The Wynn Resort in Las Vegas recently teamed up chef Tal Ronnen in an effort to include vegan and vegetarian options for all of their restaurants.  Looking over the menus, I could not help but be drawn to their Polenta Mushroom Cake with a Lentil Ragout and Sweet Pea sauce.  My take on their dish (based on what was literally in the fridge at the time), Polenta with Mushroom Ragout and Sautéed Dandelion Greens.

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Polenta with Mushroom Ragout and Sautéed Dandelion Greens

Serves 2-4 (I think 3 is rather perfect)



  • 4 cups water
  • 1 cup polenta
  • 1 bay leaf
  • 2 Tbs butter
  • 1 Tbs rosemary, chopped
  • salt


  • 2 Tbs butter
  • 1 lb mushrooms, your choice or a combination (shiitake, chanterelle, oyster), trimmed, cleaned and thickly sliced
  • 1 shallot, finely chopped
  • 2 garlic cloves, minced
  • 2 thyme sprigs
  • 1/2 cup red wine
  • salt and pepper


  • 1 bunch of dandelion greens, lower stems removed, roughly chopped
  • 1 Tbs olive oil
  • 2 garlic cloves, minced

Bring a pot of salted water to a gentle boil with a bay leaf.  Whisk in the polenta and stir for one minute.  Reduce heat to low.  Cover and let cook.  Every ten minutes, stir.  Cook for roughly 40-45 minutes or until done.  Remove from the heat and remove the bay leaf.  Stir in the butter and chopped rosemary.  Serve immediately when finished cooking.  In the meantime, prepare the mushrooms and the greens.

Begin by bringing another pot of water to boil and blanch the greens.  Drain and rinse them in cold water so they stop cooking, gently squeezing out excess water.  Put aside for now and begin the mushrooms.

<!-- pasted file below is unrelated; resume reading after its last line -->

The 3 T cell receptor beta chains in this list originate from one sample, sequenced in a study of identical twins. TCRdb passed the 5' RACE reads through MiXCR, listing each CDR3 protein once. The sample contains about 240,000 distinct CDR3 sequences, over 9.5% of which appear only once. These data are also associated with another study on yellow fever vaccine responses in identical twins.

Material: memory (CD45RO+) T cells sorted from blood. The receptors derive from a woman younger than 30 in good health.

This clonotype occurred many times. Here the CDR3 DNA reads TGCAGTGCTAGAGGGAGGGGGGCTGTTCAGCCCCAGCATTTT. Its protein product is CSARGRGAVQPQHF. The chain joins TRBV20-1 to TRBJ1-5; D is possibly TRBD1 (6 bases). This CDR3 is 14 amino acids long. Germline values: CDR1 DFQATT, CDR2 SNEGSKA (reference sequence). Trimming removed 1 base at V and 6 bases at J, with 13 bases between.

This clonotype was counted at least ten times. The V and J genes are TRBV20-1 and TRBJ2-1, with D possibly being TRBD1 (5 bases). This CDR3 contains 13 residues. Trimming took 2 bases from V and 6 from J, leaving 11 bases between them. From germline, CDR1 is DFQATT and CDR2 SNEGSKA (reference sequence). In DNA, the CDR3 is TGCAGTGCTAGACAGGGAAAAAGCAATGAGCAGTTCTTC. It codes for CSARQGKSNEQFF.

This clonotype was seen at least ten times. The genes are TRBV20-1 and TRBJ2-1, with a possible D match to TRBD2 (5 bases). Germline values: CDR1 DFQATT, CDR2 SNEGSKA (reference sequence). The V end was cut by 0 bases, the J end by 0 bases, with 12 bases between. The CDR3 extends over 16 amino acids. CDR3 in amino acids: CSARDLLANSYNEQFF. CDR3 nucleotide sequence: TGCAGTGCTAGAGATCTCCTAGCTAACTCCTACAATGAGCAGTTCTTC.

Melt the butter over med high and cook the shallots for a couple of minutes.  Add the garlic and cook for another minute.  Then add the mushrooms and cook until golden and beginning to soften, roughly 6 minutes.  Add the wine and thyme and simmer over med low for another 5 minutes or until the wine is cooked.  You don’t want it to over cook and be dry but most all of the liquid should be cooked out.  Season with salt and pepper.

And last heat the oil in another pan.  Add the garlic and cook for one minute.  Then add the dandelion greens and cook until just wilted.  About 4 minutes.

Serve the polenta, add the greens, and top with mushrooms.  Enjoy!


Dairy Free Cinnamon Rolls

I have a weakness for cinnamon rolls. They are kind of up there with lattes and cake. Not quite there, but awfully darn close. Pretty much if a cinnamon roll comes through the door of our house, you better guard it, or it might disappear.

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I have had cinnamon rolls on my mind for weeks now. So, when I met a friend for coffee earlier this week and she brought a couple for me, I gave in. When it comes to baking, I usually wait until a craving hits and I stave it off for as long as possible before giving in.  But, I couldn’t resist any longer and had to try my hand experimenting.  Let me start by saying, I love butter and milk.  LOVE.  But of late, I have had so many friends with food intolerances that I have been trying to create recipes that avoid cow’s milk.